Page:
“A healthy employee creates a healthy workplace. Health is a foundation of sustainability and success.” – Owen O’Kane (Psychotherapist, former NHS clinical lead, and author/public speaker)
Not only has the COVID-19 pandemic created numerous new hazards to our physical health, it has also created new challenges for our mental health. Mental health issues among staff are nothing new, but with everything else going on, Covid-19 has meant these issues are on the rise. Forbes has reported that 69% of those working from home are finding it more stressful and reporting signs of burnout.
“Mental health problems cost businesses £35bn in the UK before Covid-19. It’s likely that will grow this year as a result of what many of us have experience over the last 12 months”. (Andy Bell, deputy chief exec of the Centre for mental health)
So how do you keep on top of your staff’s mental health? A preventative rather than a reactive approach. Tamsen Garrie (a director at Mental Health in the Workplace) recommends investment in good quality mental health training, and separate manager-specific training that teaches managers how to spot the signs of deteriorating mental health and provide appropriate support. Training can empower all your staff to be confident in tackling their own mental health issues and create a culture of openness. Staff feeling able to ask for help and request time off or a reduced workload to cope with mental health issues will mean less people turning up to work unhappy, unmotivated, and unproductive. At a higher level, you should ensure your policies are flexible and accommodating e.g. Generous compassionate leave, allowances for caring responsibilities, provision of ‘mental health days’ for those who are struggling, and time off for medical appointments.
Unfortunately, with all the preventative measure in the world you may still experience employees who reach a crisis point. If you have an employee who has had to take time off for mental ill-health, once they are ready to return it is vital that they are provided with adequate support. You should think about making reasonable adjustments, such as flexible working or a phased return to work. Regularly checking in with the employee is extremely important to make sure they are comfortable with their progress and workload. Trying to limit work-related stressors as much as possible will also help as evidenced by the 2018 Mental Health At Work Report which found 61% of employees experienced a mental health issue due to work. A workplace with an open, honest, and stigma-free approach to mental health will always make this transition easier for the employee. Furthermore, having robust return to work policies will make it easier for the employer as well.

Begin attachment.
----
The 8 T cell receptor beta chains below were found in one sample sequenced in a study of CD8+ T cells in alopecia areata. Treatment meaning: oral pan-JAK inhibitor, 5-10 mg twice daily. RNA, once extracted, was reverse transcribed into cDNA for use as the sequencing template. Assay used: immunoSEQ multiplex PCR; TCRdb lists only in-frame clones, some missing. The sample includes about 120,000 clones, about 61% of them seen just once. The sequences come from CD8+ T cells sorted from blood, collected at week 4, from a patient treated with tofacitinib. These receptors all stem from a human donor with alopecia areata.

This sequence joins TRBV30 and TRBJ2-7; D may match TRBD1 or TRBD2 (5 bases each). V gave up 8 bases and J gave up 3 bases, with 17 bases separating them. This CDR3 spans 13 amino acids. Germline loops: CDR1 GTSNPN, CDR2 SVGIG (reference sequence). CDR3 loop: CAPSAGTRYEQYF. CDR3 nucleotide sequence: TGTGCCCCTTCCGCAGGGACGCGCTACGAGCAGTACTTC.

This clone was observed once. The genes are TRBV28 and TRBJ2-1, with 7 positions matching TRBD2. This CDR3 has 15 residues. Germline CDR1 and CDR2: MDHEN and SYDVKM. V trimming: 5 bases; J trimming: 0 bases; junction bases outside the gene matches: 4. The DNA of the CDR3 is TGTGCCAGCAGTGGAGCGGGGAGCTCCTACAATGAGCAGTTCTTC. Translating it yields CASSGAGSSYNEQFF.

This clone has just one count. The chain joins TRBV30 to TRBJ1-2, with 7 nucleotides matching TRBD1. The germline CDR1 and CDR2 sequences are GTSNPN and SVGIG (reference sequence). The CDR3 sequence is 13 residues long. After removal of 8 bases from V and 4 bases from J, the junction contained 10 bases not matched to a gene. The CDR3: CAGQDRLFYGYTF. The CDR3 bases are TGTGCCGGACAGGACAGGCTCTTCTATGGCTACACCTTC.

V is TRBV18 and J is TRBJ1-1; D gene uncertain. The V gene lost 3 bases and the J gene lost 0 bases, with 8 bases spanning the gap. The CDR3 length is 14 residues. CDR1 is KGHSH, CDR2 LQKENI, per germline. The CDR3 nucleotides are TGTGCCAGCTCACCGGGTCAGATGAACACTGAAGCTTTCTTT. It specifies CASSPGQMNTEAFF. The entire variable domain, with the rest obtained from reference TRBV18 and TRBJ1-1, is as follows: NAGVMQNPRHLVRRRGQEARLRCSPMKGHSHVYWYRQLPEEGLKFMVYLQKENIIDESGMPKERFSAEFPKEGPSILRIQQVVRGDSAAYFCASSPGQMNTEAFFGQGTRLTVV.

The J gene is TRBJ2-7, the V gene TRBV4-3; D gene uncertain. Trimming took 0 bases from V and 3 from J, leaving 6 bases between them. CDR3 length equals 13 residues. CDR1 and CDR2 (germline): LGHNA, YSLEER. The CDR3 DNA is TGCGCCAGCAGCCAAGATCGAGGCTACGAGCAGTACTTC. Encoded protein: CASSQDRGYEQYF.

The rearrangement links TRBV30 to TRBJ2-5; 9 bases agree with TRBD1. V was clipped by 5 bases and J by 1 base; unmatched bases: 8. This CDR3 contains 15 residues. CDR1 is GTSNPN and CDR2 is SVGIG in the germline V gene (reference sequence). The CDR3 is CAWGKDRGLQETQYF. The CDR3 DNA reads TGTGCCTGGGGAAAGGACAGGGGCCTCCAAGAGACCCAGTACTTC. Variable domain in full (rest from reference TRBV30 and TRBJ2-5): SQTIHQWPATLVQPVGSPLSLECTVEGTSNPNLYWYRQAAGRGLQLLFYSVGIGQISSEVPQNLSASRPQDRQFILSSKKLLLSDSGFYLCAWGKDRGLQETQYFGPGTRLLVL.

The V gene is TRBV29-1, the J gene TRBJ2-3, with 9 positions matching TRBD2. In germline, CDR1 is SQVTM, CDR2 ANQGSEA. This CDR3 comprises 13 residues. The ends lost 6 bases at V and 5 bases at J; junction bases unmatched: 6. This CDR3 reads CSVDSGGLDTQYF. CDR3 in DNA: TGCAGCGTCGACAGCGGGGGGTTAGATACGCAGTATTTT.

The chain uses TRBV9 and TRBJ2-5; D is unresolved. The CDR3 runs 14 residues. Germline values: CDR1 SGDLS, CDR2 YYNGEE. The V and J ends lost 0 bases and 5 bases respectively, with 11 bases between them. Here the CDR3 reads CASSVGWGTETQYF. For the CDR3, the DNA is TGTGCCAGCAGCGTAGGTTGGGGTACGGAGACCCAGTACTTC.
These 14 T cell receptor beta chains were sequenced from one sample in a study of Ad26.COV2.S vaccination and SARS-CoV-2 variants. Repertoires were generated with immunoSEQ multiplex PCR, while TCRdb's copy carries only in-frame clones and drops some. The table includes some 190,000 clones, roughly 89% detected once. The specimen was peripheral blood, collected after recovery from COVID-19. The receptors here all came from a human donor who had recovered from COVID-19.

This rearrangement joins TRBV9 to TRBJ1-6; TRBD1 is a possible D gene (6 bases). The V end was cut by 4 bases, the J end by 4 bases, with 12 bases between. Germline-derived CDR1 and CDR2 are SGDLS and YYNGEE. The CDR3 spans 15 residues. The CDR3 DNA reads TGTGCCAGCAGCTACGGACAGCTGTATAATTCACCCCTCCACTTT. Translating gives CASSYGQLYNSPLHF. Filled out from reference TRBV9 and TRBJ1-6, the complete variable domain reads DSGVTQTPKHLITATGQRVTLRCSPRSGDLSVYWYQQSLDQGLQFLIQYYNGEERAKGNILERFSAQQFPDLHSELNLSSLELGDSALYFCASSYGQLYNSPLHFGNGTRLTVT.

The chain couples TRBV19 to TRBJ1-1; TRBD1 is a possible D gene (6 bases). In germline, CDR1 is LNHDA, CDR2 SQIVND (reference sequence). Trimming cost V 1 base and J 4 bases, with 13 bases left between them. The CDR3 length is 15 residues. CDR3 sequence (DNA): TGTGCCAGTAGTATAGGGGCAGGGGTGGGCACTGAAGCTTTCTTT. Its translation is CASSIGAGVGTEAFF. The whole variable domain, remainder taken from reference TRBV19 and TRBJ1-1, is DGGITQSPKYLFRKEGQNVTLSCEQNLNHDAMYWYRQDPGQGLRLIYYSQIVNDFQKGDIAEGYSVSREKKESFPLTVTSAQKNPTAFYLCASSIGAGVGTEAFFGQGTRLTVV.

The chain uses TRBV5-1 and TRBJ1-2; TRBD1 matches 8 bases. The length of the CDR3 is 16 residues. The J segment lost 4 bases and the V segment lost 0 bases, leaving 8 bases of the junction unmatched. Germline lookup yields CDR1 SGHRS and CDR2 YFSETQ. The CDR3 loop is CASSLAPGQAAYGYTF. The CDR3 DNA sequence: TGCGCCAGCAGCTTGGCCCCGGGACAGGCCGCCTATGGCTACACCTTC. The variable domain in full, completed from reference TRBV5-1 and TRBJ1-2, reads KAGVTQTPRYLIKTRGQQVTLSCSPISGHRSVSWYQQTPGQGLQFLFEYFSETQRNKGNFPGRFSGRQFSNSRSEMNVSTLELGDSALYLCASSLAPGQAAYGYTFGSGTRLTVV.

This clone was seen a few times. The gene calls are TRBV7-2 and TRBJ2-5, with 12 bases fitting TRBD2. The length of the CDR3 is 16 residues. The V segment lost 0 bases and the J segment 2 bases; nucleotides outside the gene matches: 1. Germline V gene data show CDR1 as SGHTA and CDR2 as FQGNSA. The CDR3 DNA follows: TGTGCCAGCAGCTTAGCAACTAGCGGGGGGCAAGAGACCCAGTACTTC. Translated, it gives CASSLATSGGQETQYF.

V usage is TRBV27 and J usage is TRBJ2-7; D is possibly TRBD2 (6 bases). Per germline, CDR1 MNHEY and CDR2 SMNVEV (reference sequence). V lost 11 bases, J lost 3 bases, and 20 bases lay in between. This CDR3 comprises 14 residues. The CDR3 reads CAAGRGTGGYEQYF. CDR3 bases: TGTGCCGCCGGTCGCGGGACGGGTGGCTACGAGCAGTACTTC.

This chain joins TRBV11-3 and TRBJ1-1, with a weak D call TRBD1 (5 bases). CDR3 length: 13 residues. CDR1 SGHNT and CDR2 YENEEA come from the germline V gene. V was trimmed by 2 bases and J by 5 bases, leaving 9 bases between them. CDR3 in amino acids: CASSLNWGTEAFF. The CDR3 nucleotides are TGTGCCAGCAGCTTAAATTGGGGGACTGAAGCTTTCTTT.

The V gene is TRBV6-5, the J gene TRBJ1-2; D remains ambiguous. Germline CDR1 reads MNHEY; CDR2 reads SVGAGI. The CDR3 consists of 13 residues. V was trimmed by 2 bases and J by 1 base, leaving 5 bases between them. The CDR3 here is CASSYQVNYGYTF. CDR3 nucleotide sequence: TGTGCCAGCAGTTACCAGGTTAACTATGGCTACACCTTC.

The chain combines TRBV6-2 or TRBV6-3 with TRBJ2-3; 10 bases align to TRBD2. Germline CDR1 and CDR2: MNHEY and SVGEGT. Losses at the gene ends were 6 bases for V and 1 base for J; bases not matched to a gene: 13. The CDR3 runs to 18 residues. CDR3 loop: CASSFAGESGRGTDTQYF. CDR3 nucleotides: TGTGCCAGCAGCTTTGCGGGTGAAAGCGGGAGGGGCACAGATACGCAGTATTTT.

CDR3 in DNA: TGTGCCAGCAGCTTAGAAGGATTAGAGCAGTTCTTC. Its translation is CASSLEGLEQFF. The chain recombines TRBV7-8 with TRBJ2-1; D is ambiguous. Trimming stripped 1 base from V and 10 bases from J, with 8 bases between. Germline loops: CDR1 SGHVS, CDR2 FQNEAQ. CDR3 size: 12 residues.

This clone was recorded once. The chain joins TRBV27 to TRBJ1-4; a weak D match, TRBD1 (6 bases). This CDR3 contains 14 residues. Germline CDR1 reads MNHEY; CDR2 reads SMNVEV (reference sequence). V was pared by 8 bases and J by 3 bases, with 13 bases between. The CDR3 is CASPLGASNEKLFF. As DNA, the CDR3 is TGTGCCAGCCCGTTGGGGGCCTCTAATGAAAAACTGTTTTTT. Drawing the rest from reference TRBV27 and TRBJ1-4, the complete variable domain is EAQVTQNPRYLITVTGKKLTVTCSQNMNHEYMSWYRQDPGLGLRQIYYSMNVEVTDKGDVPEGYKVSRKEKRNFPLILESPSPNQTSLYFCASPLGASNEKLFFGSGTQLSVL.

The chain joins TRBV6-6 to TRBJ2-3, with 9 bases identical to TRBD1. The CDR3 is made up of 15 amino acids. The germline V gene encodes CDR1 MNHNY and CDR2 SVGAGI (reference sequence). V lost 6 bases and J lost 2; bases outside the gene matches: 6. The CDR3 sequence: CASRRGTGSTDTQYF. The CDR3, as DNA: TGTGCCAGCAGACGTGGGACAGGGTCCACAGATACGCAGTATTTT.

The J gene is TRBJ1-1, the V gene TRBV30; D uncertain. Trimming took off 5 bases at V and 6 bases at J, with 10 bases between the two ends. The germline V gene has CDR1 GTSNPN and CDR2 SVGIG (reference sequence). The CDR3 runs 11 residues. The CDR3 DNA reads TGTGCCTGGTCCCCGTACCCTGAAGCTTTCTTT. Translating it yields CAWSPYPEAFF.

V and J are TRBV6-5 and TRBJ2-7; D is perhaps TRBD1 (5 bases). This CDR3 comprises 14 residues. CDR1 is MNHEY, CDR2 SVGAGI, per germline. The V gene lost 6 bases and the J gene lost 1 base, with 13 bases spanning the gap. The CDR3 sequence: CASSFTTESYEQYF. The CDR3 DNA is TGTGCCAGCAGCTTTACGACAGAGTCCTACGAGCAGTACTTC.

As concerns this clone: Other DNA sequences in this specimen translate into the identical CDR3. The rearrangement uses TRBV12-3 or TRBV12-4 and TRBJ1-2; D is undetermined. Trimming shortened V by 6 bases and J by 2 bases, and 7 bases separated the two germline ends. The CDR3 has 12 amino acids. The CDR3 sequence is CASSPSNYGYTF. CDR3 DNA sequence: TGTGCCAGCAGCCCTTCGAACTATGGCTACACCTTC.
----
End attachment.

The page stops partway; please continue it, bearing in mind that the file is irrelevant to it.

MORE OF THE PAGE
It is very important to note the distinction between mental health and mental illness. For example, appropriate support for someone who is experiencing stress or burnout but is otherwise mentally well might entail mindfulness training, mental health informational resources, proper boundaries for work-life balance, or talking about mental health with friends and colleagues. Those with a mental illness, however, might require more support. In some cases employees’ mental illnesses can be considered disabilities, and therefore are protected under the equalities act meaning you as their employer must make sure you are complying with the law and making reasonable adjustments. Workers with a mental illness earn, on average, £8,400 less than those who do not have one due to significant barriers to employment according to a report by the Mental Health and Income Commission. For employees with long term mental illnesses, you should consider things like more generous sick pay policies as once an employee has exhausted CSP, having to rely on SSP could erode their financial stability, which often has a further detrimental impact on mental health. Allowing for continuation of flexible and home working even after the pandemic could also be a good idea. People Management magazine found that 43% of people with a mental health condition said they were worried about returning to their usual working arrangements after lockdown.